The Iraqi people as a whole will never tolerate a significant US troop presence to the degree that the people of South Korea do, and any cursory examination of the history of Iraq would demonstrate why. As brutal as the regime of Saddam Hussein was, the Sunni citizens of Iraq generally supported it and felt represented by it. The force that displaced Hussein will always remain suspect and hostile in the eyes of a significant proportion of Sunni society. Moreover, Iraqi Arabs more broadly, both Sunni and Shi'ite, will always harbor suspicions of and animosities toward the US because of Iraq's historical experience of colonialism. The US may never have directly colonized Iraq, but as a predominately English-speaking and Christian nation many Iraqis feel there is little to choose between the US and its ally Great Britain, a country that did ruthlessly exploit Iraq as a quasi-colony in the wake of WWI. It does not help the US case that our President Woodrow Wilson did not promote self-determination for Arab-speaking former Ottoman colonies with the same fervor or effect as he did for the European colonies of the Austro-Hungarian and German empires, thus abandoning the people of the Middle East to the tender mercies of the French and British.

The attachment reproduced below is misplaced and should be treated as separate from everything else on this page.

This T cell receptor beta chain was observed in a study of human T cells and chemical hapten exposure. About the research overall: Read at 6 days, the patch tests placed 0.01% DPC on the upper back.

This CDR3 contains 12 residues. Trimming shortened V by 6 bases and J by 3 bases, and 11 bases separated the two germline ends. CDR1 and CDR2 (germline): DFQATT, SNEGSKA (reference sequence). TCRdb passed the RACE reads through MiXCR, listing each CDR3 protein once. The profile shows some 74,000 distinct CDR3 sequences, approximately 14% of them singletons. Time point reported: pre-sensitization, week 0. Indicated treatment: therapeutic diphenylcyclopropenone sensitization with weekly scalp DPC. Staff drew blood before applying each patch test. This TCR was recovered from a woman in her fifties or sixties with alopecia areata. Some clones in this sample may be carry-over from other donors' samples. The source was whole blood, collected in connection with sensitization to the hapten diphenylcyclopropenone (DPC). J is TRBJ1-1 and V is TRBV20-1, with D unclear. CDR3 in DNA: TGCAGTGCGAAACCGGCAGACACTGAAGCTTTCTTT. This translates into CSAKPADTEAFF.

These historical grievances are compounded by more recent trends. Many Iraqis are angered by the role the US plays in supporting Israel and its lack of either interest or success in promoting the claims of the Palestinians for a sovereign homeland. Though Israel/Palestine is a very visible and emotional issue, perhaps of even more significance to Iraqis is the US role in the development of the petroleum industry throughout the Middle East. In nations like Saudi Arabia and Kuwait the US has provided technological and political support to narrowly despotic and regressive regimes in return for a share in the profits from private exploitation of oil resources and steady access to cheap free-market petroleum. Iraq has historically resisted this model of development, preferring a mixed economy in which petroleum resources were largely state-owned and nationally managed. Suspicion of the US in this regard is not exclusively "guilt by association" with past policies. Bush spokespeople have trumpeted their concern about the "failure" of Iraqi parliamentarians to draft and pass a law mandating the disposition of oil revenues in a federal Iraq, but such protestations elide the role of the US itself in hindering an effective compromise. US officials have insisted that Iraqi law structure the petroleum industry on free-market principles and allow US companies to participate in and profit from the development of Iraq's oil resources, a self-serving position that flies in face of long Iraqi trends going back to before the Hussein era.